The President’s emphasis on youth internships, job opportunities and the job summit needs to be carefully conceptualised and must be approached holistically where the culture of an organization together with its leadership is re-evaluated. Empowering youth, effective skills development and job creation as a whole are ultimately dependent on the organisational structure and leadership in which young people will work.

While technology continues to evolve daily, very little has shifted when it comes to individuals who occupy leadership positions across disciplines and institutions. They seem to have missed the brief on ‘’with power comes great responsibility” and instead, have adopted their own brief which says “with power comes greater power”. This approach and behavior has not changed. In my view, leaders have failed to model a form of leadership that sets an example to youth who occupy junior positions within their respective institutions.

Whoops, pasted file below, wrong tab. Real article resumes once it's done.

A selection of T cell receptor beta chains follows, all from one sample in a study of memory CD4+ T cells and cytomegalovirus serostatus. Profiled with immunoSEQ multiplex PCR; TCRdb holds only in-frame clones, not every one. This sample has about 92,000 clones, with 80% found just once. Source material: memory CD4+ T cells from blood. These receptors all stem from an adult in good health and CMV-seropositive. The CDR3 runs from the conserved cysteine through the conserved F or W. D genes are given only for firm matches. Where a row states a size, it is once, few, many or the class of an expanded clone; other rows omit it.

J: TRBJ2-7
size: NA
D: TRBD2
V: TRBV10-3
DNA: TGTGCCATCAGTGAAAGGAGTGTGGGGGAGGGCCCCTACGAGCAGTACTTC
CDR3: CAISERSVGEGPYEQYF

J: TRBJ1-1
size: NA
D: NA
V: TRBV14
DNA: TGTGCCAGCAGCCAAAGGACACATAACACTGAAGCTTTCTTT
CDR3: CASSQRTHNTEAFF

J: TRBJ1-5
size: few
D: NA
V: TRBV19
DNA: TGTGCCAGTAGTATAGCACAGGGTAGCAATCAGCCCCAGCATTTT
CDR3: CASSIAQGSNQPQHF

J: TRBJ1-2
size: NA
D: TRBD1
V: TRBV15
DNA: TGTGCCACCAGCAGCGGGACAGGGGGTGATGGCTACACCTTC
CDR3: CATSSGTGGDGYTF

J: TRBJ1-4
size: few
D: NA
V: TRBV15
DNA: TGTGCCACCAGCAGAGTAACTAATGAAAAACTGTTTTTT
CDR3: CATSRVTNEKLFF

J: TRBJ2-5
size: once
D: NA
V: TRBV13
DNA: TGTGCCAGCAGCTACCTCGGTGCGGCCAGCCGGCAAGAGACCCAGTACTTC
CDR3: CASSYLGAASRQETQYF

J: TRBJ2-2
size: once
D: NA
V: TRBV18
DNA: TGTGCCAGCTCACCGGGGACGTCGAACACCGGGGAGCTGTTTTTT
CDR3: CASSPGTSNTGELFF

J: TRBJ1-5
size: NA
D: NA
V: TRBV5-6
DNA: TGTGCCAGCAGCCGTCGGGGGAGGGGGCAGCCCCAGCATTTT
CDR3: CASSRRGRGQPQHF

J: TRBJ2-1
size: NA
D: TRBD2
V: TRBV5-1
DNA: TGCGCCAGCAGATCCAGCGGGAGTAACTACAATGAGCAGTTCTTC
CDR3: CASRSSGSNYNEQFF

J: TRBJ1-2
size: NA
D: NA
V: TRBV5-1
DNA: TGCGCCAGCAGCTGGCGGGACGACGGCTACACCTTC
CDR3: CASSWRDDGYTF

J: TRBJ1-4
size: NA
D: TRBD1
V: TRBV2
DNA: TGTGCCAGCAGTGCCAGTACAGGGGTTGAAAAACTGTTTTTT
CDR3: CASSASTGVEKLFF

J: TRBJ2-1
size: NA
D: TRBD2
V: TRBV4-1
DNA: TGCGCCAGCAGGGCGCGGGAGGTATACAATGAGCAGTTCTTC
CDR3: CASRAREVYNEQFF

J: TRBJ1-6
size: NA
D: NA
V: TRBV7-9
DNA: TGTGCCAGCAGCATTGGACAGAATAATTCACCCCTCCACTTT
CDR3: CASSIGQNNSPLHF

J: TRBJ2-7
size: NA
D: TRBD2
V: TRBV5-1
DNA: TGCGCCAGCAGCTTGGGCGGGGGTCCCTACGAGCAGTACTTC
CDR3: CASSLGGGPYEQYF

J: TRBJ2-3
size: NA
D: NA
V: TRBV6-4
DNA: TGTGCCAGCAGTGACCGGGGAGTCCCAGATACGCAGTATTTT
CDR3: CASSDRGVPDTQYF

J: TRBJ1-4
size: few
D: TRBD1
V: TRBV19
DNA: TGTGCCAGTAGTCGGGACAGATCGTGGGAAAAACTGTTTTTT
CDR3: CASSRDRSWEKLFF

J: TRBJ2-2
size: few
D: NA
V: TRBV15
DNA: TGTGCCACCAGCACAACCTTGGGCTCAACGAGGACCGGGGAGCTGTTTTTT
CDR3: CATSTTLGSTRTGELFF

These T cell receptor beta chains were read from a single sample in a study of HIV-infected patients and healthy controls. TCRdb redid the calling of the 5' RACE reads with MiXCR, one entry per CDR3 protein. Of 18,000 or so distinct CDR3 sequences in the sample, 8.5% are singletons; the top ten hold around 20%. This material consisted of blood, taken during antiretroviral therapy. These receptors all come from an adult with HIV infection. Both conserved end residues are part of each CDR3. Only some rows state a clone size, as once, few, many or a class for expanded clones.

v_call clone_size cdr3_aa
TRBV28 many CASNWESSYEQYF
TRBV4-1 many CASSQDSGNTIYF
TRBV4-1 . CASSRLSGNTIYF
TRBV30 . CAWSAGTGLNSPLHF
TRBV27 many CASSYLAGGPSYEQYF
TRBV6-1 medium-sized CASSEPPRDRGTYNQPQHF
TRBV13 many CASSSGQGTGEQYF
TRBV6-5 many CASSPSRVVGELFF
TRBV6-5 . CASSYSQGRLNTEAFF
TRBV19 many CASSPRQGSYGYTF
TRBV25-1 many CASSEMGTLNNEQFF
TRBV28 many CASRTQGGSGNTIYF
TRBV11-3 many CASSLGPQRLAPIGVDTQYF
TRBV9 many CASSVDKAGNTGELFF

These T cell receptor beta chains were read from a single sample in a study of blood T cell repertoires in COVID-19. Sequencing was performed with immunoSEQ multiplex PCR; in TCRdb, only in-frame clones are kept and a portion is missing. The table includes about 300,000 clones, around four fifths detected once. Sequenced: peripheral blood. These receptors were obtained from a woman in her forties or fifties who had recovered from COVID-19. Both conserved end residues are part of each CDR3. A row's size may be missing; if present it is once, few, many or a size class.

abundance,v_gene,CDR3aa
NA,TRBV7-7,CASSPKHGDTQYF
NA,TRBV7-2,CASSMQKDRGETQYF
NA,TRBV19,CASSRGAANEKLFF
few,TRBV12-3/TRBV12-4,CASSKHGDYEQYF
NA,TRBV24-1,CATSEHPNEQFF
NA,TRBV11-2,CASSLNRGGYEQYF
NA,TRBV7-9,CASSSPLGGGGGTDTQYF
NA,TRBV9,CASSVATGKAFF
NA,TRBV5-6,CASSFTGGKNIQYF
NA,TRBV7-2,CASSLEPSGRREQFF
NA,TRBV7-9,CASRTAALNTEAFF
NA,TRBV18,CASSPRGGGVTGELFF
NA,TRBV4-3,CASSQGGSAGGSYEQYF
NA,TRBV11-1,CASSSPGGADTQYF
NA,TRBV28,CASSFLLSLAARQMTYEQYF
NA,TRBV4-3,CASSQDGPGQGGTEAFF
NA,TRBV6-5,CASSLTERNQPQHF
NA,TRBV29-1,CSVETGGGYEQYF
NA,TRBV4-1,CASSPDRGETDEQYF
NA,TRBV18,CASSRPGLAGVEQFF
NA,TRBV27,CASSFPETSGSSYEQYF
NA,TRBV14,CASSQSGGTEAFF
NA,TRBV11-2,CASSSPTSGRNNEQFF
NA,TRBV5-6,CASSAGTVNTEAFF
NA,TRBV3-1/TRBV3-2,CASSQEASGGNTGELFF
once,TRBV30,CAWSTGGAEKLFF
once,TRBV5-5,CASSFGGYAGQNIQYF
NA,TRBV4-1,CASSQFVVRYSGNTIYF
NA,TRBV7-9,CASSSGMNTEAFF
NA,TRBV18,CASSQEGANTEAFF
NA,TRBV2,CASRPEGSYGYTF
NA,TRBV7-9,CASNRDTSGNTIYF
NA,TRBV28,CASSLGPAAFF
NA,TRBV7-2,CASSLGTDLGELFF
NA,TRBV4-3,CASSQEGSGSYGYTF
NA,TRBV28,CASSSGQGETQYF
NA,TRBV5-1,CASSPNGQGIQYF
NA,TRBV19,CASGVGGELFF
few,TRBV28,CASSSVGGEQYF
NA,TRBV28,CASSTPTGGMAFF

As a youth empowerment practitioner and research consultant who has occupied different work contexts, I am often struck at the manner which leaders conduct themselves within work spaces particularly toward their colleagues and teams. The manner in which some approach their team members and peers suggest they are still stuck within a paradigm that is fraught with misplaced notions of grandeur. This is highly problematic to youth development or any form of empowerment that is meant to groom future leaders.

The common approach to leadership has been evident in the manner in which authority has been displayed. For e.g. some leaders ensure individuals know they are working FOR them rather than WITH them. This approach to leadership is grounded in a framework that places ego at the forefront of managing people. To operate from ego means that emphasis is placed on ensuring that people know who is in charge as opposed to empowering individuals or teams to work towards the greater goals of the organisation.